disciplining a 1 year old
Baby Discipline Techniques

disciplining a 1 year old

Learning what steps to take when disciplining a 1 year old takes care and attention.

At 1, your child is learning the basic building blocks to life. They are busy exploring, learning and discovering themselves and the outside world. For you, it means increased attention to the things they can touch and reach out to keep them safe and secure.

At 1 years old it is difficult to teach the concept of discipline as they are just too young to understand the relationship between cause and affect. It’s more important to create clear boundaries and reward good behaviour.

Related: 14 Mo Old Tantrums

Here are the most responsive 1 year old discipline techniques.

7 Effective Ways For Disciplining a 1 Year Old

1. Focus on Boundaries

At 1, it is difficult to teach your child that throwing food all around the house at dinner time is wrong. As they are so young they won’t be able to comprehend the reason for tidiness and cleanliness.

However, you are able to teach them the difference between right and wrong and you can teach them clear boundaries.

For example, if they are crawling around on the floor but are getting too close to a radiator you can politely explain that the ‘Radiator is Hot’ and they ‘Don’t touch’

Try to keep your commands short and precise. This will help them remember for next time!

Being safe is your highest concern so ensure your house is childproof. For example no sharp edges, stair locks, turning radiators off when not in use etc

Enforcing clear boundaries is a great way to promote good behaviour and powerful technique for disciplining a 1 year old

Verbal & Non-Verbal Cues

Your 1-year-old learns both verbally and non verbally so use this to your advantage. Let’s look at another example:

“Radiator Hot, Don’t Touch’

Here you would show them what would happen if they touched the radiator with their fingers. Once they see the pain and grief on your face they will begin to form the conclusion that this object is dangerous and they should keep away.

The more you repeat it the quicker they will learn and as they get older it will be a solid boundary for them not to cross.

2. Distraction Works!

Try not to shout at your child when they show disruptive behaviour. Learning how to teach 1 year old baby to behave requires lots of patience and repetition.

Remember, A 1 year old may not understand the link between thier behaviour and your expression, so they will see you shouting and just get upset themselves.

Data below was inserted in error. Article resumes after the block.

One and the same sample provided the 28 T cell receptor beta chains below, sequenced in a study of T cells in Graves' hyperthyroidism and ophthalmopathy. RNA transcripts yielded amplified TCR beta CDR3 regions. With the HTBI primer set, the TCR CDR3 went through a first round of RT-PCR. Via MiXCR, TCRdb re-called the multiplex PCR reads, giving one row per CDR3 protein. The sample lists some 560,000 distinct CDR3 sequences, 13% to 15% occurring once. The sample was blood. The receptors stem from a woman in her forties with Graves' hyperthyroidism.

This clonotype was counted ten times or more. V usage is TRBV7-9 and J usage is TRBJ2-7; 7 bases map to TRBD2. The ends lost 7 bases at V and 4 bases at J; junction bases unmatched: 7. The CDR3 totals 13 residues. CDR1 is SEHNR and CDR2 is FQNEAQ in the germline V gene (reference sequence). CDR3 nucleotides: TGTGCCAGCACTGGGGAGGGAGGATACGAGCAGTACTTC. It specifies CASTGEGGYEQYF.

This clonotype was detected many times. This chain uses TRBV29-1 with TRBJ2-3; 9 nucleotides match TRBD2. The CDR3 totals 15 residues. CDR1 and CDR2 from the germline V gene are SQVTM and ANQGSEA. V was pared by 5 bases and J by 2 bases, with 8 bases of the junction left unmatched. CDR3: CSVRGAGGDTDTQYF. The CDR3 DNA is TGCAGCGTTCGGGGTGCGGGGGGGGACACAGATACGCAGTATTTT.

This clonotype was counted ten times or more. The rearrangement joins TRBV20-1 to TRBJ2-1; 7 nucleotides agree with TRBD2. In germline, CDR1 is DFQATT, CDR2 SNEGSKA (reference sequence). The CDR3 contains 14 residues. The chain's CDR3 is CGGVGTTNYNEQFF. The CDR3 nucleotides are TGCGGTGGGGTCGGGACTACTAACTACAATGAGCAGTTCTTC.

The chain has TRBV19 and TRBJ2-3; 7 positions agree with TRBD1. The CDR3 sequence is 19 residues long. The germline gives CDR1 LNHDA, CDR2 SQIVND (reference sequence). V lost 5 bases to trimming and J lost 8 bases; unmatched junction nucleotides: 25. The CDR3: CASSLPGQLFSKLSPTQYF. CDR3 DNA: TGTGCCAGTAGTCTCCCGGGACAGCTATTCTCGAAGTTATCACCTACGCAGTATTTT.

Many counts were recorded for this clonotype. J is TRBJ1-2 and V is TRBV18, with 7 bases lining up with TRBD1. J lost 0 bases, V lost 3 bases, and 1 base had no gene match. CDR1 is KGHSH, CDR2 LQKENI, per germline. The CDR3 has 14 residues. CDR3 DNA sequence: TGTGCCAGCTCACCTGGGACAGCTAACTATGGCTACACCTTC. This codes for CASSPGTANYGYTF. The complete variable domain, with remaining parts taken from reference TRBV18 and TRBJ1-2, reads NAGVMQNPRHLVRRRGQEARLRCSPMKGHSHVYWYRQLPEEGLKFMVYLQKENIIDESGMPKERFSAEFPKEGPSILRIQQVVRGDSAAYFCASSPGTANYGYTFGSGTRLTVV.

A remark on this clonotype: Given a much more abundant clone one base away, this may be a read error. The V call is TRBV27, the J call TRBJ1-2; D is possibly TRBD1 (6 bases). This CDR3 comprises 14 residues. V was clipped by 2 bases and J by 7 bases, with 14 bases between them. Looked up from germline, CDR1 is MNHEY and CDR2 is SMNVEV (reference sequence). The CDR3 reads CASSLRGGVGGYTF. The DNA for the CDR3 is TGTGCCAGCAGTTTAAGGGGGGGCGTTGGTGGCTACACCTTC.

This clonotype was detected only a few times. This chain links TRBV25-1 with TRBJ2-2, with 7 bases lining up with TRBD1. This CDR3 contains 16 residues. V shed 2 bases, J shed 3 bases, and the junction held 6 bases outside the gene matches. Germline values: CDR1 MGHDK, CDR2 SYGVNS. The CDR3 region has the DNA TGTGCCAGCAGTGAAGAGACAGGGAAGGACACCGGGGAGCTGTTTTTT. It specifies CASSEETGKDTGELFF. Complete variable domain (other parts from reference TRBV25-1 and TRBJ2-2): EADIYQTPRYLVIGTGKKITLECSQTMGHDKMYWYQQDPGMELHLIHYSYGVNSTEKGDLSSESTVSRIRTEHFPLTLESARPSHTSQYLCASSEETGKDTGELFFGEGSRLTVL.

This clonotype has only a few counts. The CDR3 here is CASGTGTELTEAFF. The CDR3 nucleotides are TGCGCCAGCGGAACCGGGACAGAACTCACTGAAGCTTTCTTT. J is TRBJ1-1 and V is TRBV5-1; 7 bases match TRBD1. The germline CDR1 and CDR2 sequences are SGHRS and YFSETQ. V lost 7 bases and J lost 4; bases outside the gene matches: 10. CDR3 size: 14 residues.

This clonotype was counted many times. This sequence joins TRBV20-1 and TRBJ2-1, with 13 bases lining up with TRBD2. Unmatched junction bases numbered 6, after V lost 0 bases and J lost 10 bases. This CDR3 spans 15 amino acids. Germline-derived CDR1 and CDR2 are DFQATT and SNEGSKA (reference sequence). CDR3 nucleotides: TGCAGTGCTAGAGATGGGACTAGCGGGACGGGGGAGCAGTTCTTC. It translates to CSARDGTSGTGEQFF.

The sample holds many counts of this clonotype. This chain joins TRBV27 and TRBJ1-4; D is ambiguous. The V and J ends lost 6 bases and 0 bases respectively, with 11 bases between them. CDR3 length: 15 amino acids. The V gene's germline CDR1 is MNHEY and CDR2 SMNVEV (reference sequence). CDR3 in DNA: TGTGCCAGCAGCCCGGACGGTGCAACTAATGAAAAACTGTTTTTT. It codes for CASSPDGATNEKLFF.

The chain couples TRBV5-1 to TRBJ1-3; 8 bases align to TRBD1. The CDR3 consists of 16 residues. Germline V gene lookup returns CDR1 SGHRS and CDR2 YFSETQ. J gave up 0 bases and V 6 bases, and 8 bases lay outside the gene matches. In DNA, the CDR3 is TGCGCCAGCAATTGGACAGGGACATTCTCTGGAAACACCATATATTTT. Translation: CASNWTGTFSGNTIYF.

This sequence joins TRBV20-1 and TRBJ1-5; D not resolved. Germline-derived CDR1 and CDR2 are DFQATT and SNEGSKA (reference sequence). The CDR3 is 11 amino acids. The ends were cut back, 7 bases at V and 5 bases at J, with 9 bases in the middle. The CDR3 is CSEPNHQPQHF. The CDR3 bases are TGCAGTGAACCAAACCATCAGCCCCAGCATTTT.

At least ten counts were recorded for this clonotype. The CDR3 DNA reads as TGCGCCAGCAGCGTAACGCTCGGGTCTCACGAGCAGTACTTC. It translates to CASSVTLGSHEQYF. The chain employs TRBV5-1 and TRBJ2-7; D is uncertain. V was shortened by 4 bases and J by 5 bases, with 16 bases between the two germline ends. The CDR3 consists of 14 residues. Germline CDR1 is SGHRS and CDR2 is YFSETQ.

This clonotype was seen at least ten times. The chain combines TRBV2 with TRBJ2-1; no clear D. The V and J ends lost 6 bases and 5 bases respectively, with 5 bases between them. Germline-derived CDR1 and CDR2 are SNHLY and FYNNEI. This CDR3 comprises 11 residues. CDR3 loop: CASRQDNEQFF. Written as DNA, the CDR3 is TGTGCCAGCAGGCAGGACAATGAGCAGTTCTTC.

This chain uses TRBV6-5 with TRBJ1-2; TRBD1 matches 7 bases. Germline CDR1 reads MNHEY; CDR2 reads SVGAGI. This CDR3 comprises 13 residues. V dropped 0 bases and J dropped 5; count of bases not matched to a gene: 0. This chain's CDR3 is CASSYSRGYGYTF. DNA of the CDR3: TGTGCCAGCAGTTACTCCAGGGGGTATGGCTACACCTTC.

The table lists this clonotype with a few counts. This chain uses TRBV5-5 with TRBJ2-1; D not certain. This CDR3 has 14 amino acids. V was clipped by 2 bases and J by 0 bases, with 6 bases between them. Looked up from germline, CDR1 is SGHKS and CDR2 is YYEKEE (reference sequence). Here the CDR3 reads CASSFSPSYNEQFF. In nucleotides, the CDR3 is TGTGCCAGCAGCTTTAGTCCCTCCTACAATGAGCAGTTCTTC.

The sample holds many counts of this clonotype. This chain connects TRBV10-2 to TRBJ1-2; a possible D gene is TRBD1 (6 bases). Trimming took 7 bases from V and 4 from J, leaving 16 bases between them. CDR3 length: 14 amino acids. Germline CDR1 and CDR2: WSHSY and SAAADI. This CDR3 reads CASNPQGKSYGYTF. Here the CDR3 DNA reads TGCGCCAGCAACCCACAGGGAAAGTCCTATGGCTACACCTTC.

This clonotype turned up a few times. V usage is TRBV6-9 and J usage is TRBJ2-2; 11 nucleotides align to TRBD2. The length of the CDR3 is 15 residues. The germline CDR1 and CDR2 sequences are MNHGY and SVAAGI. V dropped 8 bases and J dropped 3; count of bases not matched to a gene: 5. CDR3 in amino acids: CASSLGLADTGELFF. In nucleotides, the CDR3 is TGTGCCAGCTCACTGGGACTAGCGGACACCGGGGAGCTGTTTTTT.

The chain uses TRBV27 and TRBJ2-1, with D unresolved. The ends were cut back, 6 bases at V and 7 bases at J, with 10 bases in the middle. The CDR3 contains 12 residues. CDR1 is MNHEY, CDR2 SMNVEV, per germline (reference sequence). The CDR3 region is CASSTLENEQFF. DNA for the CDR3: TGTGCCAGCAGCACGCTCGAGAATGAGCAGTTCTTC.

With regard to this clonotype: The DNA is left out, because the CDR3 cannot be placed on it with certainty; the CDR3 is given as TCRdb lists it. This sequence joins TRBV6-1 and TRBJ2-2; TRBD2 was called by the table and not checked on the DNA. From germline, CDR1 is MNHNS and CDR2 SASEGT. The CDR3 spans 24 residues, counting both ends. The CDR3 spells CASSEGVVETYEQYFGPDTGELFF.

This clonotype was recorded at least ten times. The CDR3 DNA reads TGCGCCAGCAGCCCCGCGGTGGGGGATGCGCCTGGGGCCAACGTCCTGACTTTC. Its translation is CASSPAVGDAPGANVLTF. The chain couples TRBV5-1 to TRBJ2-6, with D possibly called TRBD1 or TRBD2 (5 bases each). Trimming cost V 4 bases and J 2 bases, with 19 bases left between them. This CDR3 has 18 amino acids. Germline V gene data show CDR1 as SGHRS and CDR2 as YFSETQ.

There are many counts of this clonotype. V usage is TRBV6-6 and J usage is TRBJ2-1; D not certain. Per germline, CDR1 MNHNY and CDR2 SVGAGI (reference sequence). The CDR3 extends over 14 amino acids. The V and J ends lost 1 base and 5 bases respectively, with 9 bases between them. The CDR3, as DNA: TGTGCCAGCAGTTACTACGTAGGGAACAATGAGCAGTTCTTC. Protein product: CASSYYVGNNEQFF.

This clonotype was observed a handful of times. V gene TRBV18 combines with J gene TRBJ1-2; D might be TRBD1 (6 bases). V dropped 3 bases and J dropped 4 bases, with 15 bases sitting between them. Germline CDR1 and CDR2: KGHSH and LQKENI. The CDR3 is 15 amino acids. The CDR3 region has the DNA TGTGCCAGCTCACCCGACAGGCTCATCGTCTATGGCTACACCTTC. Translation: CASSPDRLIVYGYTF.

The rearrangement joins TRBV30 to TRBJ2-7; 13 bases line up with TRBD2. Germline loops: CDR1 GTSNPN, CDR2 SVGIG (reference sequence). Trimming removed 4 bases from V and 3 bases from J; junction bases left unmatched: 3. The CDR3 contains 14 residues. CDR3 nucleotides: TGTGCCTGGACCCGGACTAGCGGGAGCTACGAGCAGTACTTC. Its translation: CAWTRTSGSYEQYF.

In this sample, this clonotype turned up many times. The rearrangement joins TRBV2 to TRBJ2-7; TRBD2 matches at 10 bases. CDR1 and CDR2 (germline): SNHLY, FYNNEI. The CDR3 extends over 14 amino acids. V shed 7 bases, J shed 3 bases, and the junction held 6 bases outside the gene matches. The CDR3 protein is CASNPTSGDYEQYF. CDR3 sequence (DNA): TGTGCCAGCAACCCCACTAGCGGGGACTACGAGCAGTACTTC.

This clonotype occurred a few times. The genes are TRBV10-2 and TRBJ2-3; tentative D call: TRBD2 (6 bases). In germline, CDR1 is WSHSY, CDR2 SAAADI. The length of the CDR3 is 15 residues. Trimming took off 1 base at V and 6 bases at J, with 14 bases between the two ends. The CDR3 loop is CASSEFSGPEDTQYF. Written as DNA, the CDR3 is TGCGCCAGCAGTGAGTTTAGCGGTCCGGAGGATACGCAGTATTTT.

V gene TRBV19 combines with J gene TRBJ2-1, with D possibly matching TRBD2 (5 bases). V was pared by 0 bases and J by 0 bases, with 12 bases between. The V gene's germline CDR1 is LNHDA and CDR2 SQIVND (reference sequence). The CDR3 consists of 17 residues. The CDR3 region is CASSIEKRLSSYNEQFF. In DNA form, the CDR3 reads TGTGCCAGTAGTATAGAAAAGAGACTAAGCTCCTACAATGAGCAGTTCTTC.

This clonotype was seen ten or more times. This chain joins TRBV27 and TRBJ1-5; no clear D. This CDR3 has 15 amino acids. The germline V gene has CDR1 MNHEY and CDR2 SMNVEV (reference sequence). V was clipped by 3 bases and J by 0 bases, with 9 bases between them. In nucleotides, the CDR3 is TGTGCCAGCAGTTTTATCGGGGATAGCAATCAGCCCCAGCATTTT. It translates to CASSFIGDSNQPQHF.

Instead, try distracting your child away from disruptive behaviour in a positive way.

For instance, if they are chewing the edge of the chair and they have been told a few times to stop, then gently move them away and pull out there play mat.

Now as they begin to play with this they will forget all about the disruptive activity.

Distraction is a great way to keep the peace and promote more positive behaviour in younger children. It can also be used in any environment, indoors and outdoor.

Example

If your child is sitting in the car, it’s busy and they are starting to becoming irritated then you can do this.

Try singer their favourite song, pointing to something interesting outside, or simply count 1 – 10. 

It’s simple but very effective as young children have shorter attention spans then older children.

Distraction is one of the easiest techniques to learn for disciplining a 1 year old.

3. Consistency is KEY!

Children are very smart and if they see any small defects in your parenting armour they will chip away at it until they leave a great big hole!

Try and be more consistent with your parenting especially if you see differences in your spouse’s approach.

You must both try to show a united front. Once a toddler feels they have more leeway with one parent over the other they will abuse the relationship to get their own way.

This can start at very young ages and just get worse as they get older.

For example, if you give your child a sweet treat before dinner on one occasion and then next time they beg and plead with you to do it again and you cave in, you’ll find it very difficult to curb that behaviour going forward.

Instead, be consistent and show your child that no does, in fact, mean no.